A Look at Clarkesville!

Many communities in the mountains have a small hometown feel,  but Clarkesville, Georgia, has a unique rural character, with rich history and friendly people.

Founded in 1818, Clarkesville is one of the most historic towns in northeast Georgia, and was named after General John C. Clarke, governor of Georgia from 1819 – 1821, and  his father, General Elijah Clarke, a revolutionary war hero.  It was chartered in 1823 as the county seat of Habersham County and was the first of the major resort towns with wealthy families escaping the heat of the coasts of South Carolina and Georgia.

At one time, downtown Clarkesville had hotels for tourists which have now been replaced with quaint shops, galleries and restaurants for visitors.  Long before Clarkesville became a tourist spot, Cherokee and Creek Indian Nations inhabited the area.

Habersham County was officially chartered in 1818 and named for Joseph  Habersham, a Revolutionary War hero and the first Postmaster General under President John Quincy Adams. His summer home, which is one of the oldest homes in the county, can still be seen on Highway 441 north of Clarkesville.

After the charter was granted in 1823, the city was surveyed and laid out. Streets were named for presidents Washington, Jefferson, Madison and Monroe, and for Benjamin Franklin and Generals Greene, Wayne and Marion of the American Revolution.  The Court House was a small wooden building that was located on the Public Square, with a log jail.  When a brick court house was built, in 1832, the old building was moved down to the livery stable.

During the Civil War in the 1860’s, almost 1,000 men from the county fought for the Confederacy and contributed cannons made by Habersham Iron Works Manufacturing and which can still be seen today at the Chickamauga National Battlegrounds.

The early 1870’s were slow but  reconstruction progressed as The Southern Railway was built in 1873.  Although travelers got to the city by stagecoach from Athens to Clarkesville, the trains became a popular method of transportation, and in 1910, a street car, running between the Clarkesville Train Depot and the Square, carried visitors to and from the center of town.   A paved road from Clarkesville to Cornelia  in 1924 became the first paved road north of Atlanta and increased visitors to the area.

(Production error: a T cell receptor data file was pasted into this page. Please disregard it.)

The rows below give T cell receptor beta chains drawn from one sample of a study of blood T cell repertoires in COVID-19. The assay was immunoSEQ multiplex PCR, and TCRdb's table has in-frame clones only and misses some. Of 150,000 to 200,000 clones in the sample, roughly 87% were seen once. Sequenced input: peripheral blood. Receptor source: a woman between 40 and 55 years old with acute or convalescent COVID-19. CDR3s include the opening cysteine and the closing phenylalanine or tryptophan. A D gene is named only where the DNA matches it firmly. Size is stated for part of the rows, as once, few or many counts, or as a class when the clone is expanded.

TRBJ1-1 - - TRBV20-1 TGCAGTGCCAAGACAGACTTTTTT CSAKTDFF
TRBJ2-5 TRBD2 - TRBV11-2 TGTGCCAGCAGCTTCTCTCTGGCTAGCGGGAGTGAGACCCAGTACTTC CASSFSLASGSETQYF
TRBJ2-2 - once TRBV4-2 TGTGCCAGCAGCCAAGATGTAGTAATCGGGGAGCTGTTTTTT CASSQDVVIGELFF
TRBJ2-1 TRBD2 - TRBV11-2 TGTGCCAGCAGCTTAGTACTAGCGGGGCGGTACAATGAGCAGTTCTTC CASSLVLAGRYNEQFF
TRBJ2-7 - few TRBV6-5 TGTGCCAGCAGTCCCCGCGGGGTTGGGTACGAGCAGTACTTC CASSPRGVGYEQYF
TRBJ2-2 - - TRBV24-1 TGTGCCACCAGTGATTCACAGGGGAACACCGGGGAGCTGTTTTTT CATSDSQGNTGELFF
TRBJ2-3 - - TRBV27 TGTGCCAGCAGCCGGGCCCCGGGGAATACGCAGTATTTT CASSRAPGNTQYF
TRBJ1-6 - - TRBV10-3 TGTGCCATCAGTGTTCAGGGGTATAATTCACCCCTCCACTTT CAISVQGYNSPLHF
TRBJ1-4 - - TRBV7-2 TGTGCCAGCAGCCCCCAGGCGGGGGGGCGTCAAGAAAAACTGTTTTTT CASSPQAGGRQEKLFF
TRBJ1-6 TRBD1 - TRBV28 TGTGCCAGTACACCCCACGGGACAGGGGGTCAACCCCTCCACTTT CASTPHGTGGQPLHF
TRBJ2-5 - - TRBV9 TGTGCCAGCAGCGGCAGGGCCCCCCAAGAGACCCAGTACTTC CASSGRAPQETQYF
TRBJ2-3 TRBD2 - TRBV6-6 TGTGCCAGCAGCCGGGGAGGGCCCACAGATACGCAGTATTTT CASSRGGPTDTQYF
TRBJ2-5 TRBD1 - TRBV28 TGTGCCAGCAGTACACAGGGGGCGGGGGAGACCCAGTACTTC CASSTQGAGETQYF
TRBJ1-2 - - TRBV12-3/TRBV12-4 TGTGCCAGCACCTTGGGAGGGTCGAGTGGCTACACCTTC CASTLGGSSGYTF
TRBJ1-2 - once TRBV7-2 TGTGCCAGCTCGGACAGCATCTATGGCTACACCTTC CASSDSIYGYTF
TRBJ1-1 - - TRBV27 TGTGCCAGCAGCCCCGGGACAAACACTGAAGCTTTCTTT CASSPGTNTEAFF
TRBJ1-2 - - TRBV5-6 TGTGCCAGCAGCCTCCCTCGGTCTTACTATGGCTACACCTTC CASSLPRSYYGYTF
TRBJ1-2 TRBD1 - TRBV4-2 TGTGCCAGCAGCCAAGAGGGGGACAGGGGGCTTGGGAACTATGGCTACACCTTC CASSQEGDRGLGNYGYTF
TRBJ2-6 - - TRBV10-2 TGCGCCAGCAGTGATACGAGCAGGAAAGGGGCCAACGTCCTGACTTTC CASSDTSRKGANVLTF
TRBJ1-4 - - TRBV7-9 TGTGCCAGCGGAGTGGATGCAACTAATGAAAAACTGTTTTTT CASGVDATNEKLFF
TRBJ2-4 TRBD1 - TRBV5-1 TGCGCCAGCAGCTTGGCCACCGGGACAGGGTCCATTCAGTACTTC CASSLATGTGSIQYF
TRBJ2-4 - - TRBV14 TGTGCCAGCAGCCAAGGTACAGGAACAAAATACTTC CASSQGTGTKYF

The famous Tallulah Falls Railroad also ran for many years to and from neighboring Tallulah Gorge, which was known for its spectacular waterfalls, and that helped to increase the area’s popularity as a summer destination.

Today, you can start your visit with the Mauldin House, at the corner of E. Waters & Jefferson Street.  This large Victorian cottage and adjacent millinery shop date from the late nineteenth century.  It serves as Clarkesville’s Welcome Center and the beginning of a walking tour of the Greek, Gothic, Victorian, & Plantation style homes in this beautiful historical district.

Visit the Grace Calvary Episcopal Church built in 1842.  The building features over 42 hand-blown glass windows, straight-backed box pews, and a pipe organ which is the oldest working church instrument in Georgia.

The Gloaming Cottage was built in 1840 by Jarvis Van Buren, the first cousin of President Martin Van Buren, as his personal residence.  Included in the projects that he built in 1848 is the First Presbyterian Church on N. Washington Street.  This Greek Revival style church is just one of the many significant preserved properties that are featured on tour.

Whether you are walking downtown, shopping for antiques or visiting the neighboring Sam Pitts Park beside the beautiful Soque River, you will be relaxed. Travel off the beaten path and drive Scenic 197 where you will often see trout fishing. The Batesville area has numerous galleries of regional handmade arts and crafts. Experience a beautiful drive following the Soque River and its waterfalls or camp at Moccasin Creek State Park or nearby Unicoi.

Where ever you decide to stay in Clarkesville, you’ll experience fine dining and local entertainment.   Annual events include the Mountain Laurel Festival in May and the Taste of Clarkesville in September featuring great area restaurant cuisine.

So, whether you decide to stay at a cozy bed-and-breakfast or a comfortable cabin, we welcome you to experience our friendly Southern Hospitality.